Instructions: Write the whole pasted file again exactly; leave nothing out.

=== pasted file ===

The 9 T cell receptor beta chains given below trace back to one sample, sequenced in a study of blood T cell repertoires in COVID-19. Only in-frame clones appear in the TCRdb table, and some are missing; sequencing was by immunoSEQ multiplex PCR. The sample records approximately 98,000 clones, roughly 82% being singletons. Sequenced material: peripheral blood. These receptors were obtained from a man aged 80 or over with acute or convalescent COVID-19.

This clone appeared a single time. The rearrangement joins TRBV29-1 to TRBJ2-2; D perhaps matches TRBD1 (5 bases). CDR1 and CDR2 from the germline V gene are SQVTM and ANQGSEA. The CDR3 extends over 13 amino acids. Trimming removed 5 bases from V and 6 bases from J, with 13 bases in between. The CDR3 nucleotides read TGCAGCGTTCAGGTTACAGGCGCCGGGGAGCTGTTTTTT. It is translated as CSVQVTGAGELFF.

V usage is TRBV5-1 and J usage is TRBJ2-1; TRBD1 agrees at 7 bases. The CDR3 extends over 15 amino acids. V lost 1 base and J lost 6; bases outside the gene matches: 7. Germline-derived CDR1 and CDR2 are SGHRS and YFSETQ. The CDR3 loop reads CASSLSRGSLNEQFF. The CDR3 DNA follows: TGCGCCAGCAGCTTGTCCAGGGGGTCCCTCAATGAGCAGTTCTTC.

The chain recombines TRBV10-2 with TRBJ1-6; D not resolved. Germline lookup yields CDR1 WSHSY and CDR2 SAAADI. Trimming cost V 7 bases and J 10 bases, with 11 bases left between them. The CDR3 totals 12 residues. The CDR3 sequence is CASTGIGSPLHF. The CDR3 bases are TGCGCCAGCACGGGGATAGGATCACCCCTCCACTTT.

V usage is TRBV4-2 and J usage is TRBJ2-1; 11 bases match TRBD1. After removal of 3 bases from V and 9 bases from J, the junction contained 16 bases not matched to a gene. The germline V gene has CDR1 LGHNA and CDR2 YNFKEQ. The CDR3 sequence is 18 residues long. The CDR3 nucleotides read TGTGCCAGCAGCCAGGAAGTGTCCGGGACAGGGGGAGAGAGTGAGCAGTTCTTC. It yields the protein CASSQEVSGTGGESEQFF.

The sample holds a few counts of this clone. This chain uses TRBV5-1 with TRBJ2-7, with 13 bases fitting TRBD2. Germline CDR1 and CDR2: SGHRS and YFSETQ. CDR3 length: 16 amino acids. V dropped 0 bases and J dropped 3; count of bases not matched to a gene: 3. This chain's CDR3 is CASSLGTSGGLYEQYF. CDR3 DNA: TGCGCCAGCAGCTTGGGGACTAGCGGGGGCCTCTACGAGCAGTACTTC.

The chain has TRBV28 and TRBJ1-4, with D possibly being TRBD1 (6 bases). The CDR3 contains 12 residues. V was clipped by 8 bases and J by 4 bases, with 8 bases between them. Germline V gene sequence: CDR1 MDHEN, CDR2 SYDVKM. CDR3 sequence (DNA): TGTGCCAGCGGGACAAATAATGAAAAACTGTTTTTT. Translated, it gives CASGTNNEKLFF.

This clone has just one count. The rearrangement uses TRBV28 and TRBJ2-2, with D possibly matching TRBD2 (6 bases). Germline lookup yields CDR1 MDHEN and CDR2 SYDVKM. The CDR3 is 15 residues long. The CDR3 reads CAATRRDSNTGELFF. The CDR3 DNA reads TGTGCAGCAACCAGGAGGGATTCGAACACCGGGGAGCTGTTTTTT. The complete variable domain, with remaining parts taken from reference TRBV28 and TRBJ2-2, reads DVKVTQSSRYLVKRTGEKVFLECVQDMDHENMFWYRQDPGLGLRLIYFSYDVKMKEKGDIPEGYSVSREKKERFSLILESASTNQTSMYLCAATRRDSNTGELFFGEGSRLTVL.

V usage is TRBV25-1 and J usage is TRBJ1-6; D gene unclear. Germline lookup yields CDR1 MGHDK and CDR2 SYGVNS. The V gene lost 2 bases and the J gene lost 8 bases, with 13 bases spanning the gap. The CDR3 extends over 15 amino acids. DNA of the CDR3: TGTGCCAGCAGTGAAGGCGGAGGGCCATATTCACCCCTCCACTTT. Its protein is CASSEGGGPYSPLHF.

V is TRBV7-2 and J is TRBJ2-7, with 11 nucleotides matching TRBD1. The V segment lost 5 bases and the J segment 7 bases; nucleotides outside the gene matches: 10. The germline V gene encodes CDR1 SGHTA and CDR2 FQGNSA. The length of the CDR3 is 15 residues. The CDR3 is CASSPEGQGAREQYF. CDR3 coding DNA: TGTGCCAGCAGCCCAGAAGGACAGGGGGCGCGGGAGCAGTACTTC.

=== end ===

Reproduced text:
The 9 T cell receptor beta chains given below trace back to one sample, sequenced in a study of blood T cell repertoires in COVID-19. Only in-frame clones appear in the TCRdb table, and some are missing; sequencing was by immunoSEQ multiplex PCR. The sample records approximately 98,000 clones, roughly 82% being singletons. Sequenced material: peripheral blood. These receptors were obtained from a man aged 80 or over with acute or convalescent COVID-19.

This clone appeared a single time. The rearrangement joins TRBV29-1 to TRBJ2-2; D perhaps matches TRBD1 (5 bases). CDR1 and CDR2 from the germline V gene are SQVTM and ANQGSEA. The CDR3 extends over 13 amino acids. Trimming removed 5 bases from V and 6 bases from J, with 13 bases in between. The CDR3 nucleotides read TGCAGCGTTCAGGTTACAGGCGCCGGGGAGCTGTTTTTT. It is translated as CSVQVTGAGELFF.

V usage is TRBV5-1 and J usage is TRBJ2-1; TRBD1 agrees at 7 bases. The CDR3 extends over 15 amino acids. V lost 1 base and J lost 6; bases outside the gene matches: 7. Germline-derived CDR1 and CDR2 are SGHRS and YFSETQ. The CDR3 loop reads CASSLSRGSLNEQFF. The CDR3 DNA follows: TGCGCCAGCAGCTTGTCCAGGGGGTCCCTCAATGAGCAGTTCTTC.

The chain recombines TRBV10-2 with TRBJ1-6; D not resolved. Germline lookup yields CDR1 WSHSY and CDR2 SAAADI. Trimming cost V 7 bases and J 10 bases, with 11 bases left between them. The CDR3 totals 12 residues. The CDR3 sequence is CASTGIGSPLHF. The CDR3 bases are TGCGCCAGCACGGGGATAGGATCACCCCTCCACTTT.

V usage is TRBV4-2 and J usage is TRBJ2-1; 11 bases match TRBD1. After removal of 3 bases from V and 9 bases from J, the junction contained 16 bases not matched to a gene. The germline V gene has CDR1 LGHNA and CDR2 YNFKEQ. The CDR3 sequence is 18 residues long. The CDR3 nucleotides read TGTGCCAGCAGCCAGGAAGTGTCCGGGACAGGGGGAGAGAGTGAGCAGTTCTTC. It yields the protein CASSQEVSGTGGESEQFF.

The sample holds a few counts of this clone. This chain uses TRBV5-1 with TRBJ2-7, with 13 bases fitting TRBD2. Germline CDR1 and CDR2: SGHRS and YFSETQ. CDR3 length: 16 amino acids. V dropped 0 bases and J dropped 3; count of bases not matched to a gene: 3. This chain's CDR3 is CASSLGTSGGLYEQYF. CDR3 DNA: TGCGCCAGCAGCTTGGGGACTAGCGGGGGCCTCTACGAGCAGTACTTC.

The chain has TRBV28 and TRBJ1-4, with D possibly being TRBD1 (6 bases). The CDR3 contains 12 residues. V was clipped by 8 bases and J by 4 bases, with 8 bases between them. Germline V gene sequence: CDR1 MDHEN, CDR2 SYDVKM. CDR3 sequence (DNA): TGTGCCAGCGGGACAAATAATGAAAAACTGTTTTTT. Translated, it gives CASGTNNEKLFF.

This clone has just one count. The rearrangement uses TRBV28 and TRBJ2-2, with D possibly matching TRBD2 (6 bases). Germline lookup yields CDR1 MDHEN and CDR2 SYDVKM. The CDR3 is 15 residues long. The CDR3 reads CAATRRDSNTGELFF. The CDR3 DNA reads TGTGCAGCAACCAGGAGGGATTCGAACACCGGGGAGCTGTTTTTT. The complete variable domain, with remaining parts taken from reference TRBV28 and TRBJ2-2, reads DVKVTQSSRYLVKRTGEKVFLECVQDMDHENMFWYRQDPGLGLRLIYFSYDVKMKEKGDIPEGYSVSREKKERFSLILESASTNQTSMYLCAATRRDSNTGELFFGEGSRLTVL.

V usage is TRBV25-1 and J usage is TRBJ1-6; D gene unclear. Germline lookup yields CDR1 MGHDK and CDR2 SYGVNS. The V gene lost 2 bases and the J gene lost 8 bases, with 13 bases spanning the gap. The CDR3 extends over 15 amino acids. DNA of the CDR3: TGTGCCAGCAGTGAAGGCGGAGGGCCATATTCACCCCTCCACTTT. Its protein is CASSEGGGPYSPLHF.

V is TRBV7-2 and J is TRBJ2-7, with 11 nucleotides matching TRBD1. The V segment lost 5 bases and the J segment 7 bases; nucleotides outside the gene matches: 10. The germline V gene encodes CDR1 SGHTA and CDR2 FQGNSA. The length of the CDR3 is 15 residues. The CDR3 is CASSPEGQGAREQYF. CDR3 coding DNA: TGTGCCAGCAGCCCAGAAGGACAGGGGGCGCGGGAGCAGTACTTC.